When an Ava is installed at a location it learns its operating environment and creates a realistic topology map of the site. This map can be further annotated to force specific behaviors, such as speed zones, keep-out zones, etc.
Ava has built-in obstacle detection and obstacle avoidance (ODOA) capabilities, which leverage multiple sensors in the robot body so that Ava will not bump into people or objects in its path. Furthermore, if the most direct path to its destination is blocked, the Ava will search for and navigate through an alternative path if one is available.
What are the navigation sensors that are used, is it reliant on LiDAR or regular cameras?
Ava’s robotic navigation technologies use a variety of sensors (3-D cameras, LiDAR, and IMU) and they are combined for all actions, such as localization, planning, collision avoidance, cliff detections, etc. We operate in medium- and large-size spaces, so we think LiDAR is a very valuable part of a sensing package for real-world commercial spaces.
The telepresence robot looks like it would be extremely useful in the hospitality sector. Could you walk us through some of these potential use-cases?
Visits to Executive Briefing Centers provide access to senior-level executives and deliver value in the form of hands-on briefings, strategy reviews, product demonstrations and opportunities for relationship building. Customer Experience Centers offer organizations the opportunity to wow customers and show off their latest products and services. But with so many busy schedules, getting the right people to attend is not always easy.
For meeting planners, Ava provides the ability to “walk” the hotel and visit the meeting spaces, conference rooms and ballrooms that are available for their conference or event. In this application, the property’s sales and marketing team gain a unique tool to accelerate their sales cycles.
When invitees and guests can’t get to the conference or event, Ava allows them to attend and move around as if they were there. Whether it’s a business meeting, conference exhibit hall, or social event, Ava provides an immersive experience with freedom to move around.
What are some of the use-cases that are being targeted in the corporate sector?
Businesses benefit from Ava in many ways. The robot allows freedom of movement and access to meetings, corporate training, factory inspections, manufacturing sites, labs and customer experience settings.
Natural, face-to-face, ad-hoc conversations are critical to moving a business forward. Yet today’s globally distributed businesses have employees telecommuting from home or from across the world, who miss these vital interactions. With Ava, you unlock the ability to bring everyone back together as if they’re sitting together in the office and can walk up and interact naturally.
Use Case examples include:
- Agile Product Development: Agile product development teams come together for scheduled and unscheduled meetings, looking to achieve high levels of collaboration and communication. When remote workers are part of the team, existing collaboration tools are challenged to meet the need. With Ava, remote team members can actively participate in stand-up meetings, sprint planning and demos, and project reviews as if they were co-located with the team.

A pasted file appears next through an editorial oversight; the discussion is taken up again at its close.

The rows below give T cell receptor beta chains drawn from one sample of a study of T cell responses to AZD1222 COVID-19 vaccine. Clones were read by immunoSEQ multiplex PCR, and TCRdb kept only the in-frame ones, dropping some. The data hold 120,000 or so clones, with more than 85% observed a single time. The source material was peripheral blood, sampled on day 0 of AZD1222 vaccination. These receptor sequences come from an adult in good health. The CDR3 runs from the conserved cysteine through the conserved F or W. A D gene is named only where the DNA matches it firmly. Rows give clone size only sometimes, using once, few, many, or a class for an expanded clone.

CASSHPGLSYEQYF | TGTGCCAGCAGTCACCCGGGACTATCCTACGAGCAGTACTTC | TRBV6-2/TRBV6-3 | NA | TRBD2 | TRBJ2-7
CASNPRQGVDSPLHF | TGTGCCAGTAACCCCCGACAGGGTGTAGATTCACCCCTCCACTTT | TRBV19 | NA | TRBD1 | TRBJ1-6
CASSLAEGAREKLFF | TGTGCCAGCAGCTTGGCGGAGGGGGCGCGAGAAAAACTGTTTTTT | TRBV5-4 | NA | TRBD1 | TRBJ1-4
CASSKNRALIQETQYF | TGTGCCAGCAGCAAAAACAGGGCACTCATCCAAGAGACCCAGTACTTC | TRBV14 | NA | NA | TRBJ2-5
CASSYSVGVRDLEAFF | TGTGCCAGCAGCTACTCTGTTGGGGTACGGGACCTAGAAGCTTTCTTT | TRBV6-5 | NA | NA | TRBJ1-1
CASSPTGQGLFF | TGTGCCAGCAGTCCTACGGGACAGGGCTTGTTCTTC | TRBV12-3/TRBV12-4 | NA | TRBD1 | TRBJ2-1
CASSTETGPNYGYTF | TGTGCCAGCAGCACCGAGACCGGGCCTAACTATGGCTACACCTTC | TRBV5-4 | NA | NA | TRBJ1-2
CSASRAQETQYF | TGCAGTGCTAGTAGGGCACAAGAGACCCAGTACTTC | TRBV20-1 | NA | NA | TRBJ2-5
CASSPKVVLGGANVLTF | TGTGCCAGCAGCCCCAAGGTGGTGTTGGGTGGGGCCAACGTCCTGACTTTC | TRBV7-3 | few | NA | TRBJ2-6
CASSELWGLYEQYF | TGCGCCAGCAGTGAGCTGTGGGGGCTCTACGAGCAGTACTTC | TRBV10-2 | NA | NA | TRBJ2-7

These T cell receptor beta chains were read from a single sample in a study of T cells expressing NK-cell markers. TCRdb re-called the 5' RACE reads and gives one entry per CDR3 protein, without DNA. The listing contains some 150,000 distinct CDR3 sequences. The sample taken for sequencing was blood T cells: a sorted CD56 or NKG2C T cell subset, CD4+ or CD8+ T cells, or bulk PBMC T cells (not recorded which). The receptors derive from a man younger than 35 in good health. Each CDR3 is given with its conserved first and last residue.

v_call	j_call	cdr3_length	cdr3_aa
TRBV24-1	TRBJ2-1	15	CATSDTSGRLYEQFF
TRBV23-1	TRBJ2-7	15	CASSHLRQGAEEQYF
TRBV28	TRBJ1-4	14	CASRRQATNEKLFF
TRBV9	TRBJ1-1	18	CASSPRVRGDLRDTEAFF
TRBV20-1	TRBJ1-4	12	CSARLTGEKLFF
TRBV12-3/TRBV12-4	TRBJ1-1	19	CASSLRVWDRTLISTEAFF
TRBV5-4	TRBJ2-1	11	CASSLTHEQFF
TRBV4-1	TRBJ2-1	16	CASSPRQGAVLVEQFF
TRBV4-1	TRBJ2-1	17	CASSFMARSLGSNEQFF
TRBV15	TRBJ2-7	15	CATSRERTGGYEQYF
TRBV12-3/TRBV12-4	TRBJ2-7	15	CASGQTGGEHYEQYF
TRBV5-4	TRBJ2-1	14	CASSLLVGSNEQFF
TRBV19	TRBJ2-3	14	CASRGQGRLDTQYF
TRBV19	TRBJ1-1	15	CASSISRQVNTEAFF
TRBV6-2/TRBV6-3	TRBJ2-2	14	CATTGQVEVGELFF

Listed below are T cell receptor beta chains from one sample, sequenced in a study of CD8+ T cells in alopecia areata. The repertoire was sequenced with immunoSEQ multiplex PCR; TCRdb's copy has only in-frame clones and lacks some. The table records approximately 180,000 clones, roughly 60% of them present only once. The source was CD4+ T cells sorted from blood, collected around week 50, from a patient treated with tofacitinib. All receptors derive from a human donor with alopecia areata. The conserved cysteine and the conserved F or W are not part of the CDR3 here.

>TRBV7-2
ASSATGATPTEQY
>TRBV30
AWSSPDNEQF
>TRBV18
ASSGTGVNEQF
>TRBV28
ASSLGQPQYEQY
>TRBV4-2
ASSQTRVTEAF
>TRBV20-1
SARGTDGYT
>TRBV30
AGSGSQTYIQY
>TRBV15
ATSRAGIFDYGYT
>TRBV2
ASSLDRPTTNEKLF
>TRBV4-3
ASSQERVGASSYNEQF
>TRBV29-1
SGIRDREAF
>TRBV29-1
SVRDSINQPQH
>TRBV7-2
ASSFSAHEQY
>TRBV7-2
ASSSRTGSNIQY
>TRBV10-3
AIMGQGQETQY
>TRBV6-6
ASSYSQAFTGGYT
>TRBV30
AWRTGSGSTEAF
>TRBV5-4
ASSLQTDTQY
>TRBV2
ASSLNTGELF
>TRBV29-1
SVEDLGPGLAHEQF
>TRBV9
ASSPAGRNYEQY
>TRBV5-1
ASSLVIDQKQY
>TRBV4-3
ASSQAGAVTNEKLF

- Manufacturing: In manufacturing, remote visits by management, collaboration between experts at headquarters and staff at the plant, and remote tours by customers or suppliers are frequent – and necessary – events. Ava increases collaboration between those on the design team or in engineering and those building and delivering the final product on the plant floor. Also, imagine that the manufacturing plant is experiencing a production-line problem, but the person who knows how to fix it is thousands of miles away. In such a case, the technician needs to freely walk to different parts of the manufacturing floor to meet with someone or see something. Ava can by delivering that critical physical presence right to the factory floor. Ava allows the remote person to immediately connect via the robot as if she was physically present, put eyes on the problem, and communicate with the local team on the floor. As a result, she can deliver immediate insight into the problem and quickly resolve the issue.
- Laboratories and Clean Rooms: Those who work in laboratories and clean rooms work hard to ensure they are kept sterile and clean. While necessary, this can be a time-consuming process for employees entering and leaving these spaces repeatedly during the day. Due to the risks of potential contamination, companies often limit tours by customers and other visitors. Ava brings people right into a laboratory or a clean room without compromising the space. With Ava, remote visitors can easily move around as if they were there in person, observing the work being done and speaking with employees.
Ava Robotics recently partnered with Qatar Airways to Introduce Smart Airport Technologies at QITCOM 2019. Could you share with us some details in regards to this event and how those in attendance reacted?
We have been fortunate to work with Hamad International Airport in Qatar and Qatar Airways via our strategic partner Cisco building applications for robots in airports for a variety of use cases. Showing our work at QITCOM 2019 was a good opportunity to expose to the IT community to the applications that are now possible through different verticals and industries.
Is there anything else that you would like to share about Ava Robotics?
In these times of challenges to global travel, we have seen increased demand for solutions like telepresence robotics. Customers are just beginning to realize the potential of applications that truly empower remote workers to collaborate as if they were physically present at a distant location.
- AI Powered State Surveillance On Rise, COVID-19 Used as Scapegoat
- Anastassia Loukina, Senior Research Scientist (NLP/Speech) at ETS – Interview Series
- How Governments Have Used AI to Fight COVID-19
- Neural Hardware and Image Recognition
- Charles J. Simon, Author, Will Computers Revolt? – Interview Series